This is the tale of three networked narratives. I am jumping the gun a bit on Alan Levine and Mia Zamora’s online course, Elements of Networked Narrative (Spring 2017) by offering a trio of narratives to others should they wish to share.
I am broadcasting seed on the internet’s pastures and…..maybe these aren’t networked narratives? They are on networks, but are they narratives? My naive definition is that if it tells a story and you invite others to make it with you over a shared space–networked narrative, right? Except somebody’s got to join and a social tipping point needs reaching. Yes?
So, starting ad hoc narrative networks and expecting the goats to come down and eat–that isn’t sufficient for a networked narrative, is it? I feel like a lowly assistant in Edison’s lab looking for just the right filament for the light bulb. Let’s try this shoelace. 1000th try? Nope. Howsabout this gherkin? 1001st try? Nope.
Been listening to Timothy Wu, The Attention Merchants, and his observations late in the book about the ‘death’ of blogging are on point.
By the end of the decade, the truly amateur blogger or videographer was something of a rarity, an eccentric hanging on from a different age. Most everyone else was either blogging as part of his job, writing for some professional blog, or had long since hung up his guns. Even Lawrence Lessig, the prophet of a free culture, retired his blog, claiming a degree of exhaustion.
What I am doing here as a blogger is an anachronism, but what I am doing here with networked narrations feels different. I am trying to punch through the blog walls into another dimension that is neither blogging nor social media. I am trying to create useful fictions online with other folk.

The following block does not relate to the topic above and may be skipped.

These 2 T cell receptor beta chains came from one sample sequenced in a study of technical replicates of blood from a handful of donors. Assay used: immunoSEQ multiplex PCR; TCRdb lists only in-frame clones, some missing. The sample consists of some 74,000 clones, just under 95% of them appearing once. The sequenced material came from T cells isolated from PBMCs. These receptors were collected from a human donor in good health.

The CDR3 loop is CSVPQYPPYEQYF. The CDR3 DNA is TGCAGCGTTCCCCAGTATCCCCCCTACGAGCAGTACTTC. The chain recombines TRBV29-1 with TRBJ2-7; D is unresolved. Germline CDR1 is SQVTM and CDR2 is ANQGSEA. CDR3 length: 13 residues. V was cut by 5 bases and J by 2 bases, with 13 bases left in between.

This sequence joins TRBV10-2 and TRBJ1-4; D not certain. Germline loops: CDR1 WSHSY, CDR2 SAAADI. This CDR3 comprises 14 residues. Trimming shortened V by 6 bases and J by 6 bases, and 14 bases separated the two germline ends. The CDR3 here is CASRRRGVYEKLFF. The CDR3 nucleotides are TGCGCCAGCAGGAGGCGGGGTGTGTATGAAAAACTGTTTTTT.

The key to getting off Wu’s attention treadmill is to create stuff with others online. The coin of that realm is not attention, but rather care, a willingness to ante up and have skin in the game, and a duty to reciprocate through play. Yeah, I said it, duty.
I think that in the end, narrative networks are a gift culture not an attention culture. And the gift we give and receive is each other’s attention, a gift of time, of focus, and of service toward making stuff together.
So I suppose all three of my networked narratives are actually proto-stories, embryo narratives waiting to happen. If they are taken up they become fully formed stories. If not, then they are stillborn. Or maybe they are just seeds waiting for a more convivial time to sprout and grow.
Whatever they are I do know that one of evolution’s most potent adaptive mechanism is redundancy. Keep casting seed and something will grow. The key is to be egregiously overgenerous with the seed.